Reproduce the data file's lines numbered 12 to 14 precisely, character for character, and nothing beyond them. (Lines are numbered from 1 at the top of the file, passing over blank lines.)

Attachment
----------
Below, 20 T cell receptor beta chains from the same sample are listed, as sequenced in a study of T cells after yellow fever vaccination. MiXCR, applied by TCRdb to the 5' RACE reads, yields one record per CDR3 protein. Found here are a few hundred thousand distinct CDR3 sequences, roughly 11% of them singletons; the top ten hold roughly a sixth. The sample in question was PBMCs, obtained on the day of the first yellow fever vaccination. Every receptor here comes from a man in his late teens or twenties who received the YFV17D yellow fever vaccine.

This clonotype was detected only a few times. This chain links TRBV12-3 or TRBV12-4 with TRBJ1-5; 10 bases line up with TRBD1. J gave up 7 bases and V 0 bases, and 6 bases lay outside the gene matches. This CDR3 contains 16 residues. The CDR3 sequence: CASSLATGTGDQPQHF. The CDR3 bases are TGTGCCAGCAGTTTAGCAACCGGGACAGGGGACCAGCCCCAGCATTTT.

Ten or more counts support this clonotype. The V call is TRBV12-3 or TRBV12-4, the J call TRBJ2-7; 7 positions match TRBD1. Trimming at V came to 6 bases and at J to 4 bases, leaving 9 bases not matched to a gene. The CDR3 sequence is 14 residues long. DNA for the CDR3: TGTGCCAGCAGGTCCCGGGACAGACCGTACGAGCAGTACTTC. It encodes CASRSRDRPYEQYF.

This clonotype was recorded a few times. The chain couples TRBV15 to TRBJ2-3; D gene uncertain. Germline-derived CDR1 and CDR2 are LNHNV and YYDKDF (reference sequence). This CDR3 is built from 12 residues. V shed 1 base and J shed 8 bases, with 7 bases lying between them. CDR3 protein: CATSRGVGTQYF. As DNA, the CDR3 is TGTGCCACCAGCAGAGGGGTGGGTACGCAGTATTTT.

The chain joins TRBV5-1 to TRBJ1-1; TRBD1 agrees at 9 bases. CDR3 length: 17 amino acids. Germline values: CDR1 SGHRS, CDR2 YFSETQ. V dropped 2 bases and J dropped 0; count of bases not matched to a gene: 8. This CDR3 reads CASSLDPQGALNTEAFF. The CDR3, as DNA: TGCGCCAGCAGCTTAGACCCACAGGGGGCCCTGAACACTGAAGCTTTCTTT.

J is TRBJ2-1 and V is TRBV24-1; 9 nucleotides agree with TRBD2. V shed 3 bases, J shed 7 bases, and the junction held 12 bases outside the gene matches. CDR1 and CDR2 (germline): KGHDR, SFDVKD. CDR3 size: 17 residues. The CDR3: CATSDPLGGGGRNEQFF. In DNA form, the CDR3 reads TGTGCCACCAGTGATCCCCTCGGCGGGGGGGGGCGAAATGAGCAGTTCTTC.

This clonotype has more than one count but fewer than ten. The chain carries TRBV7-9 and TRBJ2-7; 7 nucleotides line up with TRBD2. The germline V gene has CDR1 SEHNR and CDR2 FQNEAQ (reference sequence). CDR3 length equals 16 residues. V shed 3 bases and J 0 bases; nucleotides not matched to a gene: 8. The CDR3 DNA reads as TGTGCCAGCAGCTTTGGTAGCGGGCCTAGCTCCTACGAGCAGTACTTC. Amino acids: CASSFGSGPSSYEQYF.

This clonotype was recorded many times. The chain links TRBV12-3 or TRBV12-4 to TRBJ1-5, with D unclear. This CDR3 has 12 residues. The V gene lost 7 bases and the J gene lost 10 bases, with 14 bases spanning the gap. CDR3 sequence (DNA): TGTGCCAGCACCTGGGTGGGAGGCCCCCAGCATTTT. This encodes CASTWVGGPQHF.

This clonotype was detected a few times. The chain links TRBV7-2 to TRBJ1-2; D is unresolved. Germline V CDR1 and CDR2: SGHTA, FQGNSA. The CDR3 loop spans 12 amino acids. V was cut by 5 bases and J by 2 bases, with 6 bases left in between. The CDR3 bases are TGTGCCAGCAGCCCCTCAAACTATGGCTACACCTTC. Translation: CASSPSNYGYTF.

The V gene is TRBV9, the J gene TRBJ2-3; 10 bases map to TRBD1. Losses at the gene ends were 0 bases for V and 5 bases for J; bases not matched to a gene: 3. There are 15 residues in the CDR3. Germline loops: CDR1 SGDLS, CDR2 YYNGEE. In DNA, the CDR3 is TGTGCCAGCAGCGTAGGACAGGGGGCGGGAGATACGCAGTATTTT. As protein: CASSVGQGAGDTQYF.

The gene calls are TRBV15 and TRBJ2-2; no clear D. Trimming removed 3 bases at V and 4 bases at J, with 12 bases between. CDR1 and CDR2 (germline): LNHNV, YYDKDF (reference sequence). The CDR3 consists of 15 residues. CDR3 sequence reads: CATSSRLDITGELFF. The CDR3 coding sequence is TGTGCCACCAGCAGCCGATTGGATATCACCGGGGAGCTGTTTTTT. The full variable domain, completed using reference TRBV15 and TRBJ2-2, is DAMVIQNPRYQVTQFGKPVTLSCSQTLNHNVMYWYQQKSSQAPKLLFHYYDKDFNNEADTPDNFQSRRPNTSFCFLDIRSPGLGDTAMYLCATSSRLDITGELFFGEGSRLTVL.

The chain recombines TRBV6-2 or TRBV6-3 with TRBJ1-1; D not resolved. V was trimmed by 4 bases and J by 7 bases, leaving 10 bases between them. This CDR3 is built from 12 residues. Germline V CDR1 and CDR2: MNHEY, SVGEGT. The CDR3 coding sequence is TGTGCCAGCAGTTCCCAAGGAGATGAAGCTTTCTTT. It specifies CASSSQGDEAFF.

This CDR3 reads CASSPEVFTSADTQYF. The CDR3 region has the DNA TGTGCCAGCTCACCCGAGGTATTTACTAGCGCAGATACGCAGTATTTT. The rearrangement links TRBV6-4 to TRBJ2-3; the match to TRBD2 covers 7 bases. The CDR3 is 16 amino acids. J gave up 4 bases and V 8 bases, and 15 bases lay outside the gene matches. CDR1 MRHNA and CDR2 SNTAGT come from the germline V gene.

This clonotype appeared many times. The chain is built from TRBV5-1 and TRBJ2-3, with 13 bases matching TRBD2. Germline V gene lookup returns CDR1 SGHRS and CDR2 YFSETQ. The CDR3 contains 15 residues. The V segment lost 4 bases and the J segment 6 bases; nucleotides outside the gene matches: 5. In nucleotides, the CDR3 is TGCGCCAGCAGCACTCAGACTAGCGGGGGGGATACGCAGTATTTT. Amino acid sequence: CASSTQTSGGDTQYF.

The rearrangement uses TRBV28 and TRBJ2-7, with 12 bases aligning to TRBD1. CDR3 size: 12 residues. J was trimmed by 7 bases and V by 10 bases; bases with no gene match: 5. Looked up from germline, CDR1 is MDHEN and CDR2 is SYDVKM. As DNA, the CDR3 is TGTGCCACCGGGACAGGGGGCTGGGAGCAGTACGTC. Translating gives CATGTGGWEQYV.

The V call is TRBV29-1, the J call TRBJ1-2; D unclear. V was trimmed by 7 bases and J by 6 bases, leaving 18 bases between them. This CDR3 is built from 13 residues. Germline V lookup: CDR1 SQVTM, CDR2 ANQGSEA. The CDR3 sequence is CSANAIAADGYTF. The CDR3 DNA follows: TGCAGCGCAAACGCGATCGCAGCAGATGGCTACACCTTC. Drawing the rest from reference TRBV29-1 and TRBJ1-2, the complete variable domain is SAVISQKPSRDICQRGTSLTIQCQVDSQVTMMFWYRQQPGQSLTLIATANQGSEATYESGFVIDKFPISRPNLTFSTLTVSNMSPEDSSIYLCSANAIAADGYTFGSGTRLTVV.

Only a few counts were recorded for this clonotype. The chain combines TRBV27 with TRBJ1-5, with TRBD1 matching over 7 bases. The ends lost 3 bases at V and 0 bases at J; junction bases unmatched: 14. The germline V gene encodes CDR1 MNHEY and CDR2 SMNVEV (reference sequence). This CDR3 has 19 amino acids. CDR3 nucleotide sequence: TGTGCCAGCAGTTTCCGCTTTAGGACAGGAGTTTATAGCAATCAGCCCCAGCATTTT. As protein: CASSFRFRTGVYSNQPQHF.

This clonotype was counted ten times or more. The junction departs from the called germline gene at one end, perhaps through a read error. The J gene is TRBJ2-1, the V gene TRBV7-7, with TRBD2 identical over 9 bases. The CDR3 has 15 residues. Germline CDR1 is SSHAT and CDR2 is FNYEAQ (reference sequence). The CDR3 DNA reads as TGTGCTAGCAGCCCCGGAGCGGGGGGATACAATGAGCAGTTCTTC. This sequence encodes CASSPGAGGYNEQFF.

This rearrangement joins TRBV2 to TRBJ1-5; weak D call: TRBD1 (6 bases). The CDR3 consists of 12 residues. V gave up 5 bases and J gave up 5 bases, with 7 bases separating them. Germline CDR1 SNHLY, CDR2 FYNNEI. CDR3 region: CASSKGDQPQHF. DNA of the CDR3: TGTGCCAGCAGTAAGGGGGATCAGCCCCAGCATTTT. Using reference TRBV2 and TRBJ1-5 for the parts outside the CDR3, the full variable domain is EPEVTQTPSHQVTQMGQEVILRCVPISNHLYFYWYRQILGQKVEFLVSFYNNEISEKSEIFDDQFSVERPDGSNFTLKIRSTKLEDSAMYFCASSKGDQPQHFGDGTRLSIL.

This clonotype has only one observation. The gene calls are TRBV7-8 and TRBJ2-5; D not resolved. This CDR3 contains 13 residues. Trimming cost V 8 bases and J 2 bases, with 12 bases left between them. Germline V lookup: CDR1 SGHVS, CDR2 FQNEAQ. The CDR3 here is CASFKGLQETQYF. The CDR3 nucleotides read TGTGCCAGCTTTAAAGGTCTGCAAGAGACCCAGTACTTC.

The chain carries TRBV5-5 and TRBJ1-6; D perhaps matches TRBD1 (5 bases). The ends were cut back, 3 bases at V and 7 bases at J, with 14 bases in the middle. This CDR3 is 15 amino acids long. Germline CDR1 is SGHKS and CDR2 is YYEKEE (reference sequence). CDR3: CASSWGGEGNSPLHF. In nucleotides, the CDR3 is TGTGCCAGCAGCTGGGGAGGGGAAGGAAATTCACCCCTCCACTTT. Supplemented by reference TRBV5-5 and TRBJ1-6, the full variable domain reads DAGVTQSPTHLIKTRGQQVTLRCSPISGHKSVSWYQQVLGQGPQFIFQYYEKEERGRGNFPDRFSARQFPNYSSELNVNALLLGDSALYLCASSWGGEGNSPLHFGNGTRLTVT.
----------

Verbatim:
The chain recombines TRBV6-2 or TRBV6-3 with TRBJ1-1; D not resolved. V was trimmed by 4 bases and J by 7 bases, leaving 10 bases between them. This CDR3 is built from 12 residues. Germline V CDR1 and CDR2: MNHEY, SVGEGT. The CDR3 coding sequence is TGTGCCAGCAGTTCCCAAGGAGATGAAGCTTTCTTT. It specifies CASSSQGDEAFF.

This CDR3 reads CASSPEVFTSADTQYF. The CDR3 region has the DNA TGTGCCAGCTCACCCGAGGTATTTACTAGCGCAGATACGCAGTATTTT. The rearrangement links TRBV6-4 to TRBJ2-3; the match to TRBD2 covers 7 bases. The CDR3 is 16 amino acids. J gave up 4 bases and V 8 bases, and 15 bases lay outside the gene matches. CDR1 MRHNA and CDR2 SNTAGT come from the germline V gene.

This clonotype appeared many times. The chain is built from TRBV5-1 and TRBJ2-3, with 13 bases matching TRBD2. Germline V gene lookup returns CDR1 SGHRS and CDR2 YFSETQ. The CDR3 contains 15 residues. The V segment lost 4 bases and the J segment 6 bases; nucleotides outside the gene matches: 5. In nucleotides, the CDR3 is TGCGCCAGCAGCACTCAGACTAGCGGGGGGGATACGCAGTATTTT. Amino acid sequence: CASSTQTSGGDTQYF.